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Past Events

  • 2017
  • 2016
  • 2015
  • 2014
  • 2013
  • 2012
  • 2011
  • 2010
  • 2009
  • 2008

    • 2012

      Senior Project Poster Session

      December 13
      Reem-Kayden Center

      Students Presenting:
      Stephanie Dunn
      
Adviser: Felicia Keesing

      Justin Gero
      
Adviser: Felicia Keesing

      Liza Miller
      
Adviser: Brooke Jude

      Keaton Morris-Stan
      
Adviser: Philip Johns

      Megan Naidoo 

      Adviser: Philip Johns

      Jonah Peterschild 

      Adviser: Felicia Keesing

      Damianos Lazaridis Giannopoul
      
Adviser: John Cullinan

      Chaos and Network Synchronization

      December 12
      Reem-Kayden Center Laszlo Z. Bito '60 Auditorium

      A lecture by
      Lucas Illing
      Candidate for the position in Physics
      Time-delayed coupling and self-feedback occurs in many systems and is particularly important at high speeds, where the time it takes signals to propagate through device components is comparable to the time scale of the signal fluctuations. A fascinating feature of systems with delay is that even seemingly simple devices can show exceedingly complex dynamics such as chaos.  I will talk about the generation of high-speed chaos using optoelectronic time-delayed feedback oscillators and discuss a particularly intriguing form of collective behavior that arises when several such oscillators are coupled to form a network. Under certain conditions the entire network will oscillate in synchrony, in spite of the signal propagation delays in the coupling links.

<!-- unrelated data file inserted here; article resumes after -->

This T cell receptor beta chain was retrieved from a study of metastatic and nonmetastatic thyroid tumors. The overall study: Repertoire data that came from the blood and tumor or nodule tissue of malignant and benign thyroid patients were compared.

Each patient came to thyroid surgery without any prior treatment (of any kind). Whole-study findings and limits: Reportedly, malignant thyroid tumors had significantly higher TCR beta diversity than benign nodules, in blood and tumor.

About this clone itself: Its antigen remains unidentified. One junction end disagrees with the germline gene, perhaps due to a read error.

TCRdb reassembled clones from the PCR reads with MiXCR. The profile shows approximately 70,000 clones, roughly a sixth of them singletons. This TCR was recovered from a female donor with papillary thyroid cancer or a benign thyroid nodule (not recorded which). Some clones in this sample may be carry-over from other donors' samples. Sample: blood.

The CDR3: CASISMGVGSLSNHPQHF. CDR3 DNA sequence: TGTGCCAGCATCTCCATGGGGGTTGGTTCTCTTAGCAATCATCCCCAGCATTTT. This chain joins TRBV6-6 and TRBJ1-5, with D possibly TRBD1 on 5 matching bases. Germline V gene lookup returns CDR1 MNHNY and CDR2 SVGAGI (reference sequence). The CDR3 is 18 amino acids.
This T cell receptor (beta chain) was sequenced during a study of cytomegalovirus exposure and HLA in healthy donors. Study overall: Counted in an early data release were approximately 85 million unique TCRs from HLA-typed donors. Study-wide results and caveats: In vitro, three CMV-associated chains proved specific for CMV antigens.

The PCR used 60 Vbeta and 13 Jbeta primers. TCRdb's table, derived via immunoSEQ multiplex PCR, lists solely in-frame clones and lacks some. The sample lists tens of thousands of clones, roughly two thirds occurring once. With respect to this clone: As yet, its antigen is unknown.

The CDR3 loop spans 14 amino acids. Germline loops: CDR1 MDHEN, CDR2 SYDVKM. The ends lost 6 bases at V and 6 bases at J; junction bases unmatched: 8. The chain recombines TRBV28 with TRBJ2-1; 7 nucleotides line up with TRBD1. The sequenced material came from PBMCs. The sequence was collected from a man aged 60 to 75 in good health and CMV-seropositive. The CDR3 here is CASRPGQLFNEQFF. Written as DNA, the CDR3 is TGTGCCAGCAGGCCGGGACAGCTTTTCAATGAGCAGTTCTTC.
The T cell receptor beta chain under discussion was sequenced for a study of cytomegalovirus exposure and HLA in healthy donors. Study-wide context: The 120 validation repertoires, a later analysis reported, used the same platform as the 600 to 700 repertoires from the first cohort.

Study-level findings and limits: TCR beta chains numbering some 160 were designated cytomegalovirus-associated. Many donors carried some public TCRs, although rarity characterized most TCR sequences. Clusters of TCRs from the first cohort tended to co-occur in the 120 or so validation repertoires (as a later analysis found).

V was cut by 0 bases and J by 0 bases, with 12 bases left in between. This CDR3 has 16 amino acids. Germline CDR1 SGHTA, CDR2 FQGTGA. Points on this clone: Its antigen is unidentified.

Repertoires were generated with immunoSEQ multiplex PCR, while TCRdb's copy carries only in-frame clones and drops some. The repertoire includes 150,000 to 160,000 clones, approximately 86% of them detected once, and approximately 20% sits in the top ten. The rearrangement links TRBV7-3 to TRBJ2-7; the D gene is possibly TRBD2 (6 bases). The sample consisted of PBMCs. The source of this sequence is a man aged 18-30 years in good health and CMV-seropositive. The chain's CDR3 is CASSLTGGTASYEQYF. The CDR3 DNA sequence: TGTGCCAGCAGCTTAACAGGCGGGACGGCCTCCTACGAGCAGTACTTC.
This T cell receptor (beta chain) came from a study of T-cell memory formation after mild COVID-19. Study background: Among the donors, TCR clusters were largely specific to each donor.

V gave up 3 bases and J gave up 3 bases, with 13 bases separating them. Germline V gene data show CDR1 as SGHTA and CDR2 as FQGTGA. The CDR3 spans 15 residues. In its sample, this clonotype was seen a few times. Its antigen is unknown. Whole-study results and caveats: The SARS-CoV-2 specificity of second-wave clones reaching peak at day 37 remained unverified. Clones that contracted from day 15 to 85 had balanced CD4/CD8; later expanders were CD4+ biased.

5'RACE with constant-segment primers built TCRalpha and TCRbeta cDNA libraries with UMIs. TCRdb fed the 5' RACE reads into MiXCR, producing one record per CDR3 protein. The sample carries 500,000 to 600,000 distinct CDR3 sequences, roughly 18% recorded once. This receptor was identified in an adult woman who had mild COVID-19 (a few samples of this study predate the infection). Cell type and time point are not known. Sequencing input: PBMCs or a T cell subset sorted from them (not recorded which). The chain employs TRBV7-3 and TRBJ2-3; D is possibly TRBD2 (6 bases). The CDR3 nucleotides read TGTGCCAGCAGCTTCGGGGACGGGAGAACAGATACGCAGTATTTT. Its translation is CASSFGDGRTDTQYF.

Collecting Electrons from Bacteria with Microbial Fuel Cells

      December 5
      Reem-Kayden Center Laszlo Z. Bito '60 Auditorium

      A lecture by
      Emily Gardel
      Candidate for the position in Physics